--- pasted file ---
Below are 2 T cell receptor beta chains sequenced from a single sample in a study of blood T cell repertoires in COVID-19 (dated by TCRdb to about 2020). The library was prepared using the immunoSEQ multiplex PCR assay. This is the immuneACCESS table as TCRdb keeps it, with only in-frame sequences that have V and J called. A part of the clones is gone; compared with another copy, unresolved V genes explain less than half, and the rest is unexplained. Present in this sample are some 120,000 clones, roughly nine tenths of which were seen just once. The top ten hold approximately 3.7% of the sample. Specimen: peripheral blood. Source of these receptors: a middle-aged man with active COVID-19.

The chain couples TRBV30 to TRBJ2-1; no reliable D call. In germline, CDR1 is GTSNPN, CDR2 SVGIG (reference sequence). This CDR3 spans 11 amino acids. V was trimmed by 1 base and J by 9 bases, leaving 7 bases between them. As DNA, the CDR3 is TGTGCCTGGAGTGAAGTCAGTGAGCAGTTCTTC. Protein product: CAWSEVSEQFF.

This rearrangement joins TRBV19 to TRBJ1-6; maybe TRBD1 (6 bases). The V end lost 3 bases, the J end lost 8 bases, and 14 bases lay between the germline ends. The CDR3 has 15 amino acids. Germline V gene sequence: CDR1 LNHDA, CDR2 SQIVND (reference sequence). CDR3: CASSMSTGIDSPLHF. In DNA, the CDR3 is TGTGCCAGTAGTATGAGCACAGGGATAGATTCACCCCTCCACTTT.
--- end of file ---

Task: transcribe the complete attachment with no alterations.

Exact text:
Below are 2 T cell receptor beta chains sequenced from a single sample in a study of blood T cell repertoires in COVID-19 (dated by TCRdb to about 2020). The library was prepared using the immunoSEQ multiplex PCR assay. This is the immuneACCESS table as TCRdb keeps it, with only in-frame sequences that have V and J called. A part of the clones is gone; compared with another copy, unresolved V genes explain less than half, and the rest is unexplained. Present in this sample are some 120,000 clones, roughly nine tenths of which were seen just once. The top ten hold approximately 3.7% of the sample. Specimen: peripheral blood. Source of these receptors: a middle-aged man with active COVID-19.

The chain couples TRBV30 to TRBJ2-1; no reliable D call. In germline, CDR1 is GTSNPN, CDR2 SVGIG (reference sequence). This CDR3 spans 11 amino acids. V was trimmed by 1 base and J by 9 bases, leaving 7 bases between them. As DNA, the CDR3 is TGTGCCTGGAGTGAAGTCAGTGAGCAGTTCTTC. Protein product: CAWSEVSEQFF.

This rearrangement joins TRBV19 to TRBJ1-6; maybe TRBD1 (6 bases). The V end lost 3 bases, the J end lost 8 bases, and 14 bases lay between the germline ends. The CDR3 has 15 amino acids. Germline V gene sequence: CDR1 LNHDA, CDR2 SQIVND (reference sequence). CDR3: CASSMSTGIDSPLHF. In DNA, the CDR3 is TGTGCCAGTAGTATGAGCACAGGGATAGATTCACCCCTCCACTTT.